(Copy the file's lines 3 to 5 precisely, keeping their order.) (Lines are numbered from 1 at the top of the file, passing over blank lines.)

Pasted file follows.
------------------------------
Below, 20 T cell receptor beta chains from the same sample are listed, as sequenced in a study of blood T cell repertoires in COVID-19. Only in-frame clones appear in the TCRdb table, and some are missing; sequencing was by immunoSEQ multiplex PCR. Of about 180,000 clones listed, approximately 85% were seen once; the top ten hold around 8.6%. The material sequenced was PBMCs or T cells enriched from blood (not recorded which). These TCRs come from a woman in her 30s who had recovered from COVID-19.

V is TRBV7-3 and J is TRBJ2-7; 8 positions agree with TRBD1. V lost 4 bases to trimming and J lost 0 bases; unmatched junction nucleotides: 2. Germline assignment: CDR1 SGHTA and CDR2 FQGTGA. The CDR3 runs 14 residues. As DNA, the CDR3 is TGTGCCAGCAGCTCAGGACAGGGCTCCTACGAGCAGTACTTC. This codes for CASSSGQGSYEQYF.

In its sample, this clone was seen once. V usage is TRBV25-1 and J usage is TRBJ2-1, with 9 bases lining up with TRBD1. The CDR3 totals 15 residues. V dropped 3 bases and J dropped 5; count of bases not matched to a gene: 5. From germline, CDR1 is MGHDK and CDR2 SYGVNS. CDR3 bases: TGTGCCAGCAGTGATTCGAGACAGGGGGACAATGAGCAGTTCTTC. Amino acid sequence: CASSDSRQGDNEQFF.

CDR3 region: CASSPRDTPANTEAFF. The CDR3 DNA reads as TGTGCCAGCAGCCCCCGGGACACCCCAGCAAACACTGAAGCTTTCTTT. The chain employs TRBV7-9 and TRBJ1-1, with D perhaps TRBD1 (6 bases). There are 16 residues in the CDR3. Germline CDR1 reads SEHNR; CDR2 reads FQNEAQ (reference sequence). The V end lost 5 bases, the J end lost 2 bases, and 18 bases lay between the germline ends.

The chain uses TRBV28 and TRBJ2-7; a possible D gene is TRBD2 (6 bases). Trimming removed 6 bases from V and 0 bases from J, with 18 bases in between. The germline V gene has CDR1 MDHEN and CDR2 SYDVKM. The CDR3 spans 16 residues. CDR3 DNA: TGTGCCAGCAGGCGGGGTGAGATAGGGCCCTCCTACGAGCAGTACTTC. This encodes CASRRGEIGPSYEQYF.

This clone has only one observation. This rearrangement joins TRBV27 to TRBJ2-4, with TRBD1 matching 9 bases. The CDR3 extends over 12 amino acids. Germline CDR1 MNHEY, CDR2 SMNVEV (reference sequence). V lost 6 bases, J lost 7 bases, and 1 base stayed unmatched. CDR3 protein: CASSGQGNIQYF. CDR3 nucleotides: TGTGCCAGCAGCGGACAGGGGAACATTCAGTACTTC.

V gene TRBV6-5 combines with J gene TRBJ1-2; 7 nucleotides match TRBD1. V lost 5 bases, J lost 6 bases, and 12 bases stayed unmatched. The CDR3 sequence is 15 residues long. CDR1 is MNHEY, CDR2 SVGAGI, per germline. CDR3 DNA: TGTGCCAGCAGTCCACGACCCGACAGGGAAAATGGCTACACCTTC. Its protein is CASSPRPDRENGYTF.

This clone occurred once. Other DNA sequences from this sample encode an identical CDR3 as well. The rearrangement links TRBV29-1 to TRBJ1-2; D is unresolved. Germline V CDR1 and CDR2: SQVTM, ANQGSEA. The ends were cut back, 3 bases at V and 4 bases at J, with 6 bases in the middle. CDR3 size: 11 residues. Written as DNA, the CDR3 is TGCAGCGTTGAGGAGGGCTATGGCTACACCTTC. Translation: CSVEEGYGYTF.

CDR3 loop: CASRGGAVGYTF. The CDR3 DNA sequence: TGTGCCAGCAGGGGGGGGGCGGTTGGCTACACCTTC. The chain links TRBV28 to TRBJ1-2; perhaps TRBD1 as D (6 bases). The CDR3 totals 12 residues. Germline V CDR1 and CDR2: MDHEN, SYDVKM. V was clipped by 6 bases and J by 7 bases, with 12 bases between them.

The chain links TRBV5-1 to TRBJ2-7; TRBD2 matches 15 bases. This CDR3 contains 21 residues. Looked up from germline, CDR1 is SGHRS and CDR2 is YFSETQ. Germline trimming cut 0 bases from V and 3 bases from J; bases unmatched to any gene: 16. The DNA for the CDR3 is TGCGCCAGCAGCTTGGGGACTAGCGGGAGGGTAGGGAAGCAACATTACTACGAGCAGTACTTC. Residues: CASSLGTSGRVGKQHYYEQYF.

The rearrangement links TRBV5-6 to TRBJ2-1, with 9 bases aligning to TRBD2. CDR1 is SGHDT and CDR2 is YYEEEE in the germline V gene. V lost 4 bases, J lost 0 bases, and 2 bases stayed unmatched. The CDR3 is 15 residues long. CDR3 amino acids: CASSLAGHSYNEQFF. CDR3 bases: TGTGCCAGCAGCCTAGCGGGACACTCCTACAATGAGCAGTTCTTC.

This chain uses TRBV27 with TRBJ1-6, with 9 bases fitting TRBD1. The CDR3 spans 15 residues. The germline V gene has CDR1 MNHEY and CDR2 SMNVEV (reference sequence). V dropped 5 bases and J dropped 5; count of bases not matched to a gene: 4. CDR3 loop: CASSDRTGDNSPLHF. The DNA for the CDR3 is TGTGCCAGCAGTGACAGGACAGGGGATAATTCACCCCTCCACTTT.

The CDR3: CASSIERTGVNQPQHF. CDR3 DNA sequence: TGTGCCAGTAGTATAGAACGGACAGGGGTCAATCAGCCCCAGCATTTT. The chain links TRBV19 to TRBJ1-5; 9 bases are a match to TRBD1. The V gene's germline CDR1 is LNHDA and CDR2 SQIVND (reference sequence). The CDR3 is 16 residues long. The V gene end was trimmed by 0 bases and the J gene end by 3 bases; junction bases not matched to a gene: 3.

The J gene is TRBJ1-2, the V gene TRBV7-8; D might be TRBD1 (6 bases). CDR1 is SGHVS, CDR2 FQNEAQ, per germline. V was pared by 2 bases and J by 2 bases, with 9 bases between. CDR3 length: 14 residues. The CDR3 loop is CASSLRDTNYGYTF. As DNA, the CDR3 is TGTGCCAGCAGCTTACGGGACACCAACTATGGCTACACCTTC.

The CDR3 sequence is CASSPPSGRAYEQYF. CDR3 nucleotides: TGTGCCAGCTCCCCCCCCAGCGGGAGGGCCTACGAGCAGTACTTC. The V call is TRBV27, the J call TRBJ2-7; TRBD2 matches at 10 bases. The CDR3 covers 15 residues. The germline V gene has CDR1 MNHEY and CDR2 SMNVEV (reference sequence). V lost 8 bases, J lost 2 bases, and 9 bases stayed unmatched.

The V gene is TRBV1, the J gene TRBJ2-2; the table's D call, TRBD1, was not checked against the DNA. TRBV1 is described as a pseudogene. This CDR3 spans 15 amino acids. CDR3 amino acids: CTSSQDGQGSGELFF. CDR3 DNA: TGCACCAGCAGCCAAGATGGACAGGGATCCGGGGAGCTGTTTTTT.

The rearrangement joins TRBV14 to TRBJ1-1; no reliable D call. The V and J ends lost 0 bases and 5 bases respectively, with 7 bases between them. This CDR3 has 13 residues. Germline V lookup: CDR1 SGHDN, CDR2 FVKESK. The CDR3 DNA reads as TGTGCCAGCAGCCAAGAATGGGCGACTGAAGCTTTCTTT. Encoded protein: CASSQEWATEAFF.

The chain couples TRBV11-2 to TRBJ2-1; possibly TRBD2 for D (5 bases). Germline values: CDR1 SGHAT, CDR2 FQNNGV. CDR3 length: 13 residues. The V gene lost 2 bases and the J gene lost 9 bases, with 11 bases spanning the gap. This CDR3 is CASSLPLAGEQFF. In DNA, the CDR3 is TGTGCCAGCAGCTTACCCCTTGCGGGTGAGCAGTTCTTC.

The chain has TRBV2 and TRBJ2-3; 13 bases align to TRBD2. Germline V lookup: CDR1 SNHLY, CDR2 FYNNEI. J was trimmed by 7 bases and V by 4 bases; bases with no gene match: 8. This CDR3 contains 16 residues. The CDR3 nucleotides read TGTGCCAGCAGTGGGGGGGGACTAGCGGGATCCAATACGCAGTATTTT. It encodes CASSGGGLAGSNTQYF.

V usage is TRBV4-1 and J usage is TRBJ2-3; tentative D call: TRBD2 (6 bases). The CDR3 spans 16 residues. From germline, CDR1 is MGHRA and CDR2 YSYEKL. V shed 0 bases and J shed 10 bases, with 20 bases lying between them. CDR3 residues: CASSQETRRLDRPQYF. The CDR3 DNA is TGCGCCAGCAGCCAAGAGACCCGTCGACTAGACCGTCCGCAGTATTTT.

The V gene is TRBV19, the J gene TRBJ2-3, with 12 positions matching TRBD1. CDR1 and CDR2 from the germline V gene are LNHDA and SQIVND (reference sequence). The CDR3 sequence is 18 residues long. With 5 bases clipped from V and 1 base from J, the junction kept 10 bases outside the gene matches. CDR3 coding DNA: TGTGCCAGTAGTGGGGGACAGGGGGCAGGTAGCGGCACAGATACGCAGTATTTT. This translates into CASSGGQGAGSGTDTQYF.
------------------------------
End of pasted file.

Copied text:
In its sample, this clone was seen once. V usage is TRBV25-1 and J usage is TRBJ2-1, with 9 bases lining up with TRBD1. The CDR3 totals 15 residues. V dropped 3 bases and J dropped 5; count of bases not matched to a gene: 5. From germline, CDR1 is MGHDK and CDR2 SYGVNS. CDR3 bases: TGTGCCAGCAGTGATTCGAGACAGGGGGACAATGAGCAGTTCTTC. Amino acid sequence: CASSDSRQGDNEQFF.

CDR3 region: CASSPRDTPANTEAFF. The CDR3 DNA reads as TGTGCCAGCAGCCCCCGGGACACCCCAGCAAACACTGAAGCTTTCTTT. The chain employs TRBV7-9 and TRBJ1-1, with D perhaps TRBD1 (6 bases). There are 16 residues in the CDR3. Germline CDR1 reads SEHNR; CDR2 reads FQNEAQ (reference sequence). The V end lost 5 bases, the J end lost 2 bases, and 18 bases lay between the germline ends.

The chain uses TRBV28 and TRBJ2-7; a possible D gene is TRBD2 (6 bases). Trimming removed 6 bases from V and 0 bases from J, with 18 bases in between. The germline V gene has CDR1 MDHEN and CDR2 SYDVKM. The CDR3 spans 16 residues. CDR3 DNA: TGTGCCAGCAGGCGGGGTGAGATAGGGCCCTCCTACGAGCAGTACTTC. This encodes CASRRGEIGPSYEQYF.